”During much of his long life, he was the nexus of the scientific world, writing some 50,000 letters and receiving at least double that number. Knowledge, Humboldt believed, had to be shared, exchanged and made available to everybody.”
I mean. Fifty thousand letters. Whooooooa, that’s a whole lot of letters. And even though the man did indeed live a long life – living to be ninety years old – not excluding his childhood, that means writing almost two letters a day and receiving four.
But what I find even more memorable in this paragraph is the latter sentence about knowledge having to be shared, exchanged and made available to everybody.
Born in 1769 and dead in 1859, he lived quite a memorable life, Alexander von Humboldt, described in detail in the book ”The invention of nature – the adventures of Alexander von Humboldt, the lost hero of science” by Andrea Wulf, and he sure was a sucker for knowledge, amassing it as well as sharing it. That becomes abundantly clear from reading this biography, and read it I suggest you do.
I greatly enjoyed the book, and even though we discovered, in the second book discussion of the GIFTED book club, that it’s a book that can be experienced differently, most of us did enjoy the read! And for most of us, he was indeed lost, a man that had such an impact on so much of what has shaped the world as I know it today (due in large part to this belief of his, that knowledge was to be shared, exchanged and made available!)… and yet, I can honestly say I had no idea of the man and his influence.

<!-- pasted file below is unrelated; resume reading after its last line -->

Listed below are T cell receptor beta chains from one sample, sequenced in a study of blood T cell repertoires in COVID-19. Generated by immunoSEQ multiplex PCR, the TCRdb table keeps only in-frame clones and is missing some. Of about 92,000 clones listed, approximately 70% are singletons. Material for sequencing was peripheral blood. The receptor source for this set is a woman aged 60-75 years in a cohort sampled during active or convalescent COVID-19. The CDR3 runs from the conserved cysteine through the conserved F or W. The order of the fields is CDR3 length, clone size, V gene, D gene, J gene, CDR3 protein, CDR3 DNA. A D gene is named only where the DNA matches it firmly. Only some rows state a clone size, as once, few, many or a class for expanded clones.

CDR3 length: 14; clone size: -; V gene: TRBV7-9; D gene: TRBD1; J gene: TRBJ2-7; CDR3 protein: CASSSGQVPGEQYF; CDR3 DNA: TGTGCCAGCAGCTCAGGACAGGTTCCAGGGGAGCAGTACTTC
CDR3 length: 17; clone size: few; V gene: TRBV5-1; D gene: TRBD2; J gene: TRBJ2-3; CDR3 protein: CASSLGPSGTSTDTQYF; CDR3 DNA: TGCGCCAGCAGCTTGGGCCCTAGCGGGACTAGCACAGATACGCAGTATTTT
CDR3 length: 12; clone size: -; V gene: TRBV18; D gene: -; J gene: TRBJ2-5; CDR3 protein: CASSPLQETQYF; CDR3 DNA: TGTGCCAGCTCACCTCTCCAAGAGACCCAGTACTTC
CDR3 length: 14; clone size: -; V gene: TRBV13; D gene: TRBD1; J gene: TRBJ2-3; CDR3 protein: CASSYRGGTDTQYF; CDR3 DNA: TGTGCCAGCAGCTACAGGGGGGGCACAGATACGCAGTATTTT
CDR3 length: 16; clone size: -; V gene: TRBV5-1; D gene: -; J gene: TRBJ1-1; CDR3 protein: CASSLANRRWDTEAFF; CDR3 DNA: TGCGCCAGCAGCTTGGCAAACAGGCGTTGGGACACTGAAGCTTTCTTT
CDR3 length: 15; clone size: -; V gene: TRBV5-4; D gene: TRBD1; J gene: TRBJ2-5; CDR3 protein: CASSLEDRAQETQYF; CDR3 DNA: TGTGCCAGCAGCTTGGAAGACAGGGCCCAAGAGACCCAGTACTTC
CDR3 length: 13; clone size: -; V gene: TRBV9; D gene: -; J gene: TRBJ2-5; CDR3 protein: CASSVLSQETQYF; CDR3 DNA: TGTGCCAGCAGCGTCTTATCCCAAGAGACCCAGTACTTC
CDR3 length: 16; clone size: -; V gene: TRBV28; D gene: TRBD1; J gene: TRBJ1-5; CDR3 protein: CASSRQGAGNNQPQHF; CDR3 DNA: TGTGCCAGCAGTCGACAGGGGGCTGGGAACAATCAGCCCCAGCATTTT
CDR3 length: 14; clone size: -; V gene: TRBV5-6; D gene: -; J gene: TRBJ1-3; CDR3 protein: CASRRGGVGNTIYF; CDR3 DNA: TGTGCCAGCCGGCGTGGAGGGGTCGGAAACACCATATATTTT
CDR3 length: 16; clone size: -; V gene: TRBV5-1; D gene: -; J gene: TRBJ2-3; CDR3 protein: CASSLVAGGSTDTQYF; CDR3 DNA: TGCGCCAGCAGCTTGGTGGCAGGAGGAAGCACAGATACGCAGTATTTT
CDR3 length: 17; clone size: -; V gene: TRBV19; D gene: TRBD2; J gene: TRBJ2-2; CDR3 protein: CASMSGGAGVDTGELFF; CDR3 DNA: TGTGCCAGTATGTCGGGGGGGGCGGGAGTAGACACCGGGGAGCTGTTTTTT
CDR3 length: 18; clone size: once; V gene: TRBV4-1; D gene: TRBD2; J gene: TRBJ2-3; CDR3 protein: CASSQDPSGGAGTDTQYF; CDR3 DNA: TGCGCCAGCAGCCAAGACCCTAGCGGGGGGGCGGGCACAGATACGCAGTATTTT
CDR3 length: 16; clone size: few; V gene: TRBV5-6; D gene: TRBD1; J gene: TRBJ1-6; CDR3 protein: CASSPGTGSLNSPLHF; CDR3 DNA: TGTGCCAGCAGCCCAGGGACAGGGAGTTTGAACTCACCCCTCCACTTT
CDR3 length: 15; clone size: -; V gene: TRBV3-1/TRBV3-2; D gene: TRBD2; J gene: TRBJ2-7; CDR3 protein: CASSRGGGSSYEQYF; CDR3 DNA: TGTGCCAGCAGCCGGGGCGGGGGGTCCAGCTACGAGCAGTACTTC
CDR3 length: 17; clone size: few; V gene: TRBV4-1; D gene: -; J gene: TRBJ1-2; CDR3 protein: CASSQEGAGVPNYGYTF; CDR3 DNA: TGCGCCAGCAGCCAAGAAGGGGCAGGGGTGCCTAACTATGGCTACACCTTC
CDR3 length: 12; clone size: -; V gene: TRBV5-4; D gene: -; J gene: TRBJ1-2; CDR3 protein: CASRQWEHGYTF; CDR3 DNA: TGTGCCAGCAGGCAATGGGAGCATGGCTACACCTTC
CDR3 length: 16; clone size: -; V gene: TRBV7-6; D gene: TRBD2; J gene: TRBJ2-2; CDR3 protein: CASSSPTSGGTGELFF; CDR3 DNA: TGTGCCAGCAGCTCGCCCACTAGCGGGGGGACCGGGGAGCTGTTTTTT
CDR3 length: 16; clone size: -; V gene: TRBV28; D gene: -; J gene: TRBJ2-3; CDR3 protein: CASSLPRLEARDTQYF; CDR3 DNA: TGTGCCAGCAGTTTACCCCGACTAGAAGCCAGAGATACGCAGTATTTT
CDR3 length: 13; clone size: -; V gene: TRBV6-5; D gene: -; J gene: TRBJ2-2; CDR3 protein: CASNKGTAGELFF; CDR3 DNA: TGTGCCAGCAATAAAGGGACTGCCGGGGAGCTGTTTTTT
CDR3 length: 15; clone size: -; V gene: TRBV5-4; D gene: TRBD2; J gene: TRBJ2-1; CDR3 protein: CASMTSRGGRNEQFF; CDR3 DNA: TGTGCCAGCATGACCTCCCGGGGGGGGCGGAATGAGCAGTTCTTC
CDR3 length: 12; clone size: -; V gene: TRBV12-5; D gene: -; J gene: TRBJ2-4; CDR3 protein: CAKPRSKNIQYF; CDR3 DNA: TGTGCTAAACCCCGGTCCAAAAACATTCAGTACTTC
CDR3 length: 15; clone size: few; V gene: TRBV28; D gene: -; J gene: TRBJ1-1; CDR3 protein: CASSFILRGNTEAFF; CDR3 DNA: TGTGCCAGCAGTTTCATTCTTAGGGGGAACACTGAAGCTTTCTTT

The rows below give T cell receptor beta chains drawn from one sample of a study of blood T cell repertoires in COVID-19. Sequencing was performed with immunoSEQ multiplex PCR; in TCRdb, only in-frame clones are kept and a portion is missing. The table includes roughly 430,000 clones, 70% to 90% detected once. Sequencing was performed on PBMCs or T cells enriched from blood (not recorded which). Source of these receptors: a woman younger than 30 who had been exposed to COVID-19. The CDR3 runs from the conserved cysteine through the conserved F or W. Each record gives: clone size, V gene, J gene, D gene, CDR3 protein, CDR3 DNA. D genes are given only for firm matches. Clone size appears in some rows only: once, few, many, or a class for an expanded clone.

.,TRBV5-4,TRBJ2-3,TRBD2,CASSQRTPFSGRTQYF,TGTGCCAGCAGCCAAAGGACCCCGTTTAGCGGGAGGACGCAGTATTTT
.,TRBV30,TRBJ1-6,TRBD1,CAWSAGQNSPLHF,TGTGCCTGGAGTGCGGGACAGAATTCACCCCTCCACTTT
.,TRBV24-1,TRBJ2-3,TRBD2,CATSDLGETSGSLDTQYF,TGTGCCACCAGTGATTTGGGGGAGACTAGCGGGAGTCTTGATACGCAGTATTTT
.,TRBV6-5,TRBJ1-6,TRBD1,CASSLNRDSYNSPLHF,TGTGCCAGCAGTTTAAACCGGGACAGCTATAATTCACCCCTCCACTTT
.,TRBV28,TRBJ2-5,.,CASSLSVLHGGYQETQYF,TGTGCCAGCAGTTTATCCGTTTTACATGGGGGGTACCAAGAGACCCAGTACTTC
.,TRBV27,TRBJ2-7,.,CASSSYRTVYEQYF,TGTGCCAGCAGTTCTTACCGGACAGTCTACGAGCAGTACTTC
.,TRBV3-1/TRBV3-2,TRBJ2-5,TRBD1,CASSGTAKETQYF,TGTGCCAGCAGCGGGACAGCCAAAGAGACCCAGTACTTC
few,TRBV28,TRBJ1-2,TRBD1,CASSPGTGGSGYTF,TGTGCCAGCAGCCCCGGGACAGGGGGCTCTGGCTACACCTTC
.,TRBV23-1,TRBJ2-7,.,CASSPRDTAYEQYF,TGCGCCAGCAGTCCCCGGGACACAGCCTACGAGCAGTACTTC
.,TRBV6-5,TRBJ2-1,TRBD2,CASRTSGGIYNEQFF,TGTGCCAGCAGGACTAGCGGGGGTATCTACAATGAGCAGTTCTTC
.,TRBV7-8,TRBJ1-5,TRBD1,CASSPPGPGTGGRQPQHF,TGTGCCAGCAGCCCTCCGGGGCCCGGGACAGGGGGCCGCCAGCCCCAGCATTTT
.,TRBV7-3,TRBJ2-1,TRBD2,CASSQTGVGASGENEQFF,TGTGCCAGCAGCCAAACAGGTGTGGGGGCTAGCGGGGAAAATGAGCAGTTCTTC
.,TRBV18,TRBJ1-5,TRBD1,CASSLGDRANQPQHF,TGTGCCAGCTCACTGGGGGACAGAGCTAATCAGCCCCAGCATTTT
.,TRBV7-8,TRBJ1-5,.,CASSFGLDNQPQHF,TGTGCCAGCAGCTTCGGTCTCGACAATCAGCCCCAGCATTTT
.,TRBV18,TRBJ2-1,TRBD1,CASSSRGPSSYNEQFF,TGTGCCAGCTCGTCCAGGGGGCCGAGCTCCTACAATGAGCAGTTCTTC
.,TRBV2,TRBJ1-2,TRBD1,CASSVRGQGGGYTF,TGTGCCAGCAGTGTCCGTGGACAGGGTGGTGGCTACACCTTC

Now I do though!
Inspired to continue blogging on the theme from the #blogg100-challenge in 2017 I give you:
The book ”The invention of nature – the adventures of Alexander von Humboldt, the lost hero of science” by Andrea Wulf, which also happen to be the second book of The Gifted Book club, discussed November 16th 2017.